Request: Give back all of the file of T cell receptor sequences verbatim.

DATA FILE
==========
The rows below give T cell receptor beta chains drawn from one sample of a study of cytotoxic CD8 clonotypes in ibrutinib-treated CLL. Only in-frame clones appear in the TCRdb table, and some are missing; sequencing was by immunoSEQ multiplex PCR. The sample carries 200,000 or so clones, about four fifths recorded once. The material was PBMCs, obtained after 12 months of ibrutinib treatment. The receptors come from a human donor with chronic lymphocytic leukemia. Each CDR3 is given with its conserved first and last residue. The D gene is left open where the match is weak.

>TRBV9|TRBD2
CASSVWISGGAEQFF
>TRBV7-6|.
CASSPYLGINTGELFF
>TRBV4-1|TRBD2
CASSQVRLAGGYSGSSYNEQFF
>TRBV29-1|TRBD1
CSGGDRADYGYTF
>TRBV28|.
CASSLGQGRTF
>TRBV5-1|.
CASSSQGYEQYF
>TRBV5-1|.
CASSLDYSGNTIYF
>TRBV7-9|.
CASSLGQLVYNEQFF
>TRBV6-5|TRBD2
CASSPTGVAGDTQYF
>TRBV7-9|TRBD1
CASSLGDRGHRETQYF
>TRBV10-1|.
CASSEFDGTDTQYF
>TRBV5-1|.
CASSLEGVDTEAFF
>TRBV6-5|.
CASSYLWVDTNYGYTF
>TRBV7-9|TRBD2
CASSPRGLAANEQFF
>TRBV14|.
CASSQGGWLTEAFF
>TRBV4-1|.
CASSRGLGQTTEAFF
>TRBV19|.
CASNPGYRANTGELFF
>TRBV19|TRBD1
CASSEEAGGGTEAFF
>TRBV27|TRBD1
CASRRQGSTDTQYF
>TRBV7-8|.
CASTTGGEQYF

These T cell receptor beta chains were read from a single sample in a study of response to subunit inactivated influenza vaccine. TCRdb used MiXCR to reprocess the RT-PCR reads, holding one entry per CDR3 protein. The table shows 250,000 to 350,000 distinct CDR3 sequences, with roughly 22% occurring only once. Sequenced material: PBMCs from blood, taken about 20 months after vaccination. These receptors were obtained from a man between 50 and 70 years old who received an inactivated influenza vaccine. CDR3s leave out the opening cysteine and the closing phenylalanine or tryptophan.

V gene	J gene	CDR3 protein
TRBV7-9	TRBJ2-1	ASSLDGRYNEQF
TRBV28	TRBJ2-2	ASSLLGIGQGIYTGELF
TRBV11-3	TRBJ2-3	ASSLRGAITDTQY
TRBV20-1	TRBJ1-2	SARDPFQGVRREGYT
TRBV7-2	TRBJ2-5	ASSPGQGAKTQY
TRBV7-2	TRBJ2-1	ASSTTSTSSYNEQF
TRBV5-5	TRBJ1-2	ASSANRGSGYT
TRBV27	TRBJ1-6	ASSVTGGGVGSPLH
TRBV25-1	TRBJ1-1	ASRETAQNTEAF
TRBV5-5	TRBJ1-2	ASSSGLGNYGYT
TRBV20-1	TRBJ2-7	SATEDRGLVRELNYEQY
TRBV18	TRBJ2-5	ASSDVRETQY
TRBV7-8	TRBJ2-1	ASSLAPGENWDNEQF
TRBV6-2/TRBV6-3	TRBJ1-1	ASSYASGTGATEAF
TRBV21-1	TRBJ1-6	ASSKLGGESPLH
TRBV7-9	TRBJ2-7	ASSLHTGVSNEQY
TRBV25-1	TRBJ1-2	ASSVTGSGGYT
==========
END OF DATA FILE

The rows below give T cell receptor beta chains drawn from one sample of a study of cytotoxic CD8 clonotypes in ibrutinib-treated CLL. Only in-frame clones appear in the TCRdb table, and some are missing; sequencing was by immunoSEQ multiplex PCR. The sample carries 200,000 or so clones, about four fifths recorded once. The material was PBMCs, obtained after 12 months of ibrutinib treatment. The receptors come from a human donor with chronic lymphocytic leukemia. Each CDR3 is given with its conserved first and last residue. The D gene is left open where the match is weak.

>TRBV9|TRBD2
CASSVWISGGAEQFF
>TRBV7-6|.
CASSPYLGINTGELFF
>TRBV4-1|TRBD2
CASSQVRLAGGYSGSSYNEQFF
>TRBV29-1|TRBD1
CSGGDRADYGYTF
>TRBV28|.
CASSLGQGRTF
>TRBV5-1|.
CASSSQGYEQYF
>TRBV5-1|.
CASSLDYSGNTIYF
>TRBV7-9|.
CASSLGQLVYNEQFF
>TRBV6-5|TRBD2
CASSPTGVAGDTQYF
>TRBV7-9|TRBD1
CASSLGDRGHRETQYF
>TRBV10-1|.
CASSEFDGTDTQYF
>TRBV5-1|.
CASSLEGVDTEAFF
>TRBV6-5|.
CASSYLWVDTNYGYTF
>TRBV7-9|TRBD2
CASSPRGLAANEQFF
>TRBV14|.
CASSQGGWLTEAFF
>TRBV4-1|.
CASSRGLGQTTEAFF
>TRBV19|.
CASNPGYRANTGELFF
>TRBV19|TRBD1
CASSEEAGGGTEAFF
>TRBV27|TRBD1
CASRRQGSTDTQYF
>TRBV7-8|.
CASTTGGEQYF

These T cell receptor beta chains were read from a single sample in a study of response to subunit inactivated influenza vaccine. TCRdb used MiXCR to reprocess the RT-PCR reads, holding one entry per CDR3 protein. The table shows 250,000 to 350,000 distinct CDR3 sequences, with roughly 22% occurring only once. Sequenced material: PBMCs from blood, taken about 20 months after vaccination. These receptors were obtained from a man between 50 and 70 years old who received an inactivated influenza vaccine. CDR3s leave out the opening cysteine and the closing phenylalanine or tryptophan.

V gene	J gene	CDR3 protein
TRBV7-9	TRBJ2-1	ASSLDGRYNEQF
TRBV28	TRBJ2-2	ASSLLGIGQGIYTGELF
TRBV11-3	TRBJ2-3	ASSLRGAITDTQY
TRBV20-1	TRBJ1-2	SARDPFQGVRREGYT
TRBV7-2	TRBJ2-5	ASSPGQGAKTQY
TRBV7-2	TRBJ2-1	ASSTTSTSSYNEQF
TRBV5-5	TRBJ1-2	ASSANRGSGYT
TRBV27	TRBJ1-6	ASSVTGGGVGSPLH
TRBV25-1	TRBJ1-1	ASRETAQNTEAF
TRBV5-5	TRBJ1-2	ASSSGLGNYGYT
TRBV20-1	TRBJ2-7	SATEDRGLVRELNYEQY
TRBV18	TRBJ2-5	ASSDVRETQY
TRBV7-8	TRBJ2-1	ASSLAPGENWDNEQF
TRBV6-2/TRBV6-3	TRBJ1-1	ASSYASGTGATEAF
TRBV21-1	TRBJ1-6	ASSKLGGESPLH
TRBV7-9	TRBJ2-7	ASSLHTGVSNEQY
TRBV25-1	TRBJ1-2	ASSVTGSGGYT